For those of faith: The Competition

by Marcus Loane

 

Followers of hundreds of faiths which hold beliefs that contradict each other are certain they are right. There are faiths that declare one god (Islam), those that declare two gods (Wicca and Zoroastrianism), those that declare a three-in-one (Christianity), those that have thousands of gods (Hindu) and those that have no god (Buddhism). There is no single aspect that all religions can agree on. There is no consensus on doctrine, afterlife, ritual, organisation, family structure or personal behaviour. When adherents of one tradition hear the stories or doctrines of another tradition they sound ridiculous to them. How could there be a talking ass (Biblical)? How could the world have been created from the excrement of ants (Nigerian tribal belief) or put together in a cosmic butter churn (a Hindu belief)? Their own stories are no better. It is just that familiarity (usually from an early age) acts as an anaesthetic. Saying that something must be true because millions believe it is clearly false. Whichever tradition you belong to there will always be millions following another tradition who believe you are wrong and they are right. This is particularly true of beliefs based on faith because there is no way to test their validity.

The following list is courtesy of Religious tolerance.org

"Major" religions
There are thirteen long running world religions, each with at least 3 million followers:

Baha'i Faith
Buddhism
Roman Catholicism
Other Christian
Confucianism
Hinduism
Islam
Jainism
Judaism
Shinto
Sikhism
Taoism
Vodun (Voodoo)


Neopagan religious faiths
Neopagan faiths are modern-day reconstructions of ancient Pagan religions from various countries and eras.

Asatru (Norse Paganism)
Druidism
Goddess Worship
Wicca
Witchcraft


Other religions
These are smaller religions, with a well defined belief in deity, humanity and the rest of the universe. This is only a small sample of the many faith groups in the world.

Caodaism
Damanhur Community
Druse
Eckankar
Elian Gonzalez religious movement
Gnosticism
Hare Krishna - ISKCON
Lukumi
Macumba
Mowahhidoon
Native American Spirituality
New Age Spirituality
Osho (followers of Rajneesh)
Rom, Roma, Romani, Rroma
Santeria Elian Gonzalez religious movement
Satanism; The Church of Satan
Scientology
Thelema
Unitarian-Universalism
World Church of the Creator
Zoroastrianism


Other ethical groups, spiritual paths, etc.
Humanism (an atheistic philosophy which reveres humanity)
Pantheism (worshipping the universe)
Deism (belief in an impersonal universe creator)
Falun Dafa and Falun Gong
Teachings of Dadaji
Goths


Some of the sub groups within Christianity
Roman Catholicism
Assemblies of God
Baptist
Pentecostal
Seventh-Day Adventist
Church of Jesus Christ of Latter-day Saints (Mormons)
Lutheran Church - Missouri Synod
Church of the Nazarene
Southern Baptist Convention
Churches of Christ
Presbyterian Church
Evangelical Lutheran Church in America
Christian Church (Disciples of Christ)
Methodist Church
Episcopal Church
United Church of Christ

Followers of hundreds of faiths with contradicting beliefs are certain they are right.

They cannot all be right so you must agree that there are large numbers of deluded people out there. Why can all these faiths coexist? Because there is no way to test most of their claims. So how can they rationally be certain about their claims? They can't.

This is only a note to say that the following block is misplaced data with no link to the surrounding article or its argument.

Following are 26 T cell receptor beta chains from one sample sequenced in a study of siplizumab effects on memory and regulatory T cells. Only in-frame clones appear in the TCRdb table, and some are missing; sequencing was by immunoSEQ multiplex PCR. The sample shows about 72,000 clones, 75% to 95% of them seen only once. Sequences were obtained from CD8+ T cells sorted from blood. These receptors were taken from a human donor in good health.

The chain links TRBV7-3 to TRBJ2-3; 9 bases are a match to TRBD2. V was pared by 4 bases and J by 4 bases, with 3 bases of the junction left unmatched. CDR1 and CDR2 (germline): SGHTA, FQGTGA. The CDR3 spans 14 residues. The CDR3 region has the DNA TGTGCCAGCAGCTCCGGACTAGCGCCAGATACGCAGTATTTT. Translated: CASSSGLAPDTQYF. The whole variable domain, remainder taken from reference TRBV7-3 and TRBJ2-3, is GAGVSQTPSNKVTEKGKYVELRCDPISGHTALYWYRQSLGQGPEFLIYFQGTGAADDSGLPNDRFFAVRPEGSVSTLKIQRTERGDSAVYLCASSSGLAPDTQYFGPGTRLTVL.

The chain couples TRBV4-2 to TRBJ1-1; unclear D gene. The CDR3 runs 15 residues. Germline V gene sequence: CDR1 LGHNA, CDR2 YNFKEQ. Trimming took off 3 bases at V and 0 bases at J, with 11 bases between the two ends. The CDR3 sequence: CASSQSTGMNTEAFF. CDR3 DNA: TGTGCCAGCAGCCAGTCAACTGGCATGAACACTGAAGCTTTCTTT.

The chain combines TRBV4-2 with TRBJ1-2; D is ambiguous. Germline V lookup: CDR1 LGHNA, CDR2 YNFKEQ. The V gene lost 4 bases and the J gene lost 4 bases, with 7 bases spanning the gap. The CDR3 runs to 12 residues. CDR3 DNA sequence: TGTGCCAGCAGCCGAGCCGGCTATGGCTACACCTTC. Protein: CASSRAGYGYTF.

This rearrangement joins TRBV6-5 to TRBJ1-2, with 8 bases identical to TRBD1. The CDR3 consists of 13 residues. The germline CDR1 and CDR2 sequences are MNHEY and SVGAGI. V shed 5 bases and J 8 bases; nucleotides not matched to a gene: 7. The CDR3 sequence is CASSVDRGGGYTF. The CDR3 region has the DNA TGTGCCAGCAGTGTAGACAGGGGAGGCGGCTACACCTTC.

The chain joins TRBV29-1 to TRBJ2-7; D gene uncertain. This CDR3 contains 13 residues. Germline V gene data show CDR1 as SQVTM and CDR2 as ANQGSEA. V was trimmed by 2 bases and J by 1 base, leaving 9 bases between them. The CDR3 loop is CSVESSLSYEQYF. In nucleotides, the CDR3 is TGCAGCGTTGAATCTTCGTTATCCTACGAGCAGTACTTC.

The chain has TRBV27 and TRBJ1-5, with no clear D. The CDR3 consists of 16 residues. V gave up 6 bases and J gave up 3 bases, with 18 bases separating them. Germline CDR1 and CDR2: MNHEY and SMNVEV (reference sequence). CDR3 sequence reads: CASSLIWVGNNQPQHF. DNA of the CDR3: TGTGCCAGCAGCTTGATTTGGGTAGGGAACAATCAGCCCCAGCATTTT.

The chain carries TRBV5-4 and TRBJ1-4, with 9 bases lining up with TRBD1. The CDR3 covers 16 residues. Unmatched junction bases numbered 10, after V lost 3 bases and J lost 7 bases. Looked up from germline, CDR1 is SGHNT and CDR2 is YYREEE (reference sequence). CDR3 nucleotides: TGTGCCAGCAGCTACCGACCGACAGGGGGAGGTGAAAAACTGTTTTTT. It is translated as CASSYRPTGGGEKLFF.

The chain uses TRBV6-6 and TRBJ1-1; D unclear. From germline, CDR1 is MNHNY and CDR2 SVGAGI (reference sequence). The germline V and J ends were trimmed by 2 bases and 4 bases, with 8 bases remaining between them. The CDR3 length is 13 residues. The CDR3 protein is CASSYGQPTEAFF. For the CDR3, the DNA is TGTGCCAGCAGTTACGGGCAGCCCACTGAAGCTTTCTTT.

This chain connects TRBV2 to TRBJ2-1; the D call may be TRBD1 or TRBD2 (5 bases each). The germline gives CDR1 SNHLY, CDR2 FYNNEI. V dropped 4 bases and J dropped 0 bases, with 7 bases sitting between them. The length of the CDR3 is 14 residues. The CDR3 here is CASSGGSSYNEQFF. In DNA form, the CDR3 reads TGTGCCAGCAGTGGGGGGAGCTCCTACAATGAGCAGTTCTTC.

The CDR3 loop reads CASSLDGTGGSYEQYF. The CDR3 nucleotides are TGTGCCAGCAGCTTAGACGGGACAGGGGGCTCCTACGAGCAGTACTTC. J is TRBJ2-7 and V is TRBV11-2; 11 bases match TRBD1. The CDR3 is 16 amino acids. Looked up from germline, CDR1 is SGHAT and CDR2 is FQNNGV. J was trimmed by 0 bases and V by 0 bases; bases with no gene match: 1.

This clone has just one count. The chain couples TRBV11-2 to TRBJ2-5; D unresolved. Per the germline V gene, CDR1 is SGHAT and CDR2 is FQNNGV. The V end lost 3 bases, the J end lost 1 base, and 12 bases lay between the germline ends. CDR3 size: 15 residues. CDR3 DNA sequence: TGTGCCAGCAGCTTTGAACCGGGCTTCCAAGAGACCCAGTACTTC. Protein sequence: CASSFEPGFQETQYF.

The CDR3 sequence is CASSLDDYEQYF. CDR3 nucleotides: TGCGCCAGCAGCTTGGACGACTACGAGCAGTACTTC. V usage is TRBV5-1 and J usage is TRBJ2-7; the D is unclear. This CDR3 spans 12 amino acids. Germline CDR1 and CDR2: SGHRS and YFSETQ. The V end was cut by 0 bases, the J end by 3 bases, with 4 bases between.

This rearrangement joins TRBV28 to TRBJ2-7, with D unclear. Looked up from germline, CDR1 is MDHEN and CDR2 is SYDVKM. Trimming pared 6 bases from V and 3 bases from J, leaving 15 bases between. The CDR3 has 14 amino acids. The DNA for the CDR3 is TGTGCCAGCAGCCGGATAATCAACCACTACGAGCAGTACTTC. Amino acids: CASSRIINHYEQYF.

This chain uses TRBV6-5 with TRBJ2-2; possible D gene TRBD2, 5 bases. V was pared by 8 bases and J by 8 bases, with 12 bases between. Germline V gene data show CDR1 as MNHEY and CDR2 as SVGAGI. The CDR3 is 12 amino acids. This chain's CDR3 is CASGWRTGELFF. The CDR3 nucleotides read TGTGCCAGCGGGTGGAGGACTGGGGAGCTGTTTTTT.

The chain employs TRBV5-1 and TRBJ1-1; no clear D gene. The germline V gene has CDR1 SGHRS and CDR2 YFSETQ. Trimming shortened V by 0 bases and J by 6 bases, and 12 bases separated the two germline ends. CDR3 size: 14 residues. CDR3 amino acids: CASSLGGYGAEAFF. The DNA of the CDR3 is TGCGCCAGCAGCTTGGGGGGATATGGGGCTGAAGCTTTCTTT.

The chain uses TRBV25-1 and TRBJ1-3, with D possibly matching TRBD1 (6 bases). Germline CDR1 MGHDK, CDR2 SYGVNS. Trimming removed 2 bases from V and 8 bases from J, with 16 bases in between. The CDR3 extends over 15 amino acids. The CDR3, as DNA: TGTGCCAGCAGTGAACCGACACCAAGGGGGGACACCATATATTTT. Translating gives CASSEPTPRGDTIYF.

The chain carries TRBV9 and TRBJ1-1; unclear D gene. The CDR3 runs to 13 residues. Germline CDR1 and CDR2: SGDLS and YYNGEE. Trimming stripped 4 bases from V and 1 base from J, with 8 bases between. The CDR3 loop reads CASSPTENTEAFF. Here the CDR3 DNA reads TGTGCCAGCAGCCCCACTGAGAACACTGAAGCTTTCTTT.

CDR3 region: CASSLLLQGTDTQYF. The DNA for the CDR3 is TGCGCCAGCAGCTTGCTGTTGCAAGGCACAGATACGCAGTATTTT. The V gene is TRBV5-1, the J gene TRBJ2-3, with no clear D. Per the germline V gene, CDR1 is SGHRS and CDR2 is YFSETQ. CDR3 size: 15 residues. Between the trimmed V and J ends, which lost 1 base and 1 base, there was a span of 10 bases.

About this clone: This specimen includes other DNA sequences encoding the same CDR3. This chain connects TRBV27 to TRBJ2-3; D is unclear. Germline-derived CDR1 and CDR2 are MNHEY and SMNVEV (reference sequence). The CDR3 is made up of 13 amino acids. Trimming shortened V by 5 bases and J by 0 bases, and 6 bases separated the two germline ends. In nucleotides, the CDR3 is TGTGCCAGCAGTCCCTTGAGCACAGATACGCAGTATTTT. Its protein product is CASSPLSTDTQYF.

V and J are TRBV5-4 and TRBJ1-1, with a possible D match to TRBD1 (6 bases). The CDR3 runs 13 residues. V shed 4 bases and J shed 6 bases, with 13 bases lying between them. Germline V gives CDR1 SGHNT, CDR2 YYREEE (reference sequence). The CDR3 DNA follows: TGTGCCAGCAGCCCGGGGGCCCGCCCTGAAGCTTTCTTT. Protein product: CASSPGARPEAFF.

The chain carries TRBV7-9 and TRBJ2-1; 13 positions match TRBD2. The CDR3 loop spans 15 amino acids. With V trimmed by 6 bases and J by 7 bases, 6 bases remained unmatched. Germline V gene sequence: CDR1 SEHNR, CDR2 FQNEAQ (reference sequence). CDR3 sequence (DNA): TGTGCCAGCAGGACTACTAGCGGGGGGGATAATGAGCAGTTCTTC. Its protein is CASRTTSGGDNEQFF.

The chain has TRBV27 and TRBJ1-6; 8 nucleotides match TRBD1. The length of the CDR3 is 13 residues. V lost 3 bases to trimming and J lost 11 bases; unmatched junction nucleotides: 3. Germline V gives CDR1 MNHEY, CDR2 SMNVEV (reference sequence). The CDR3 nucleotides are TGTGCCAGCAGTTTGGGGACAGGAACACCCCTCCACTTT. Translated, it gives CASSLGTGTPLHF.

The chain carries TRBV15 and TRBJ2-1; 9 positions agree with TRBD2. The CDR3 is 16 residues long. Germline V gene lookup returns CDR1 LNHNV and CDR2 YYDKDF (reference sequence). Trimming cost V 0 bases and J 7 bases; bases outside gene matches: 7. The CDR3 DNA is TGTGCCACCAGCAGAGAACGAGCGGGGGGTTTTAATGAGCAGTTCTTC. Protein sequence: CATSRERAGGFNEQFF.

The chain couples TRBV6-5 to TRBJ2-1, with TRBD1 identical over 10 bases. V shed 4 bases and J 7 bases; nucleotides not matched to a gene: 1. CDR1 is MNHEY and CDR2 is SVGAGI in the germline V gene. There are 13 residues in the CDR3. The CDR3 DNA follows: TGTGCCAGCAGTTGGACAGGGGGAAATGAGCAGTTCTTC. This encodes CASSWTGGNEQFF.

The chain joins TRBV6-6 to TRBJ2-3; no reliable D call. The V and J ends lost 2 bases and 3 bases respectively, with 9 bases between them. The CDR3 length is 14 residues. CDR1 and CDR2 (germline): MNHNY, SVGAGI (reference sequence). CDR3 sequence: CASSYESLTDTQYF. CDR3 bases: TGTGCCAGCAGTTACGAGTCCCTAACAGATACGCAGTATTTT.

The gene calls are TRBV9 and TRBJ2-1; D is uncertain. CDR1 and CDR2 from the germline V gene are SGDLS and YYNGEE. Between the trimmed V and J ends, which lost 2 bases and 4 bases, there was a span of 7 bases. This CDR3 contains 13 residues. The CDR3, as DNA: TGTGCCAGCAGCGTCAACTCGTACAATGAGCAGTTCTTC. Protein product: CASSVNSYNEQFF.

Belief in something without evidence is not rational.

The more extraordinary the claim the more evidence is required.

Now folks have been known to claim that they have had a divine revelation and they put this forward as evidence. The problem is it is entirely subjective and the followers of contradictory faiths have similar experiences. If a Moslem claims to have spoken to Allah, a Christian claims to have spoken to Jesus and a Hindu senses the presence of one of their gods, how can an impartial observer decide if their claims have any truth? They cannot all be right and there is no way to distinguish between them. In fact if I had a similar experience I would have to conclude it was just a quirk of physiology of the brain. The human brain can generate unusual mental states which some perceive as "spiritual". The mental states are then interpreted with whatever their culture supplies, be it Christianity, Voodoo or UFO stories. "Spiritual" mental states can even be induced by subjecting the brain to strong magnetic fields. Experiments show that subjects can be made to sense a "presence" by applying a certain magnetic field around their skull. Subjective experience can never be classed as evidence. Those who claim to have had a divine revelation must admit that such experiences are not reliable because followers of faiths which contradict theirs have had similar experiences.

1.     Do you believe in something based only on faith (ie. there is no objective evidence)?

2.     Do you claim to have some kind of personal revelation?

If the answer is yes to either of the above:
Because followers of other faiths use the same processes to arrive at or confirm beliefs that you would consider false, you must admit that:

Using faith or personal revelation often leads to false beliefs so
faith or personal revelation is not a reliable process for finding the truth.

Followers of hundreds of contradicting religions are certain they are right. Their beliefs are based on faith. They cannot all be right so you must agree that there are large numbers of deluded people out there.

--
Marcus Loane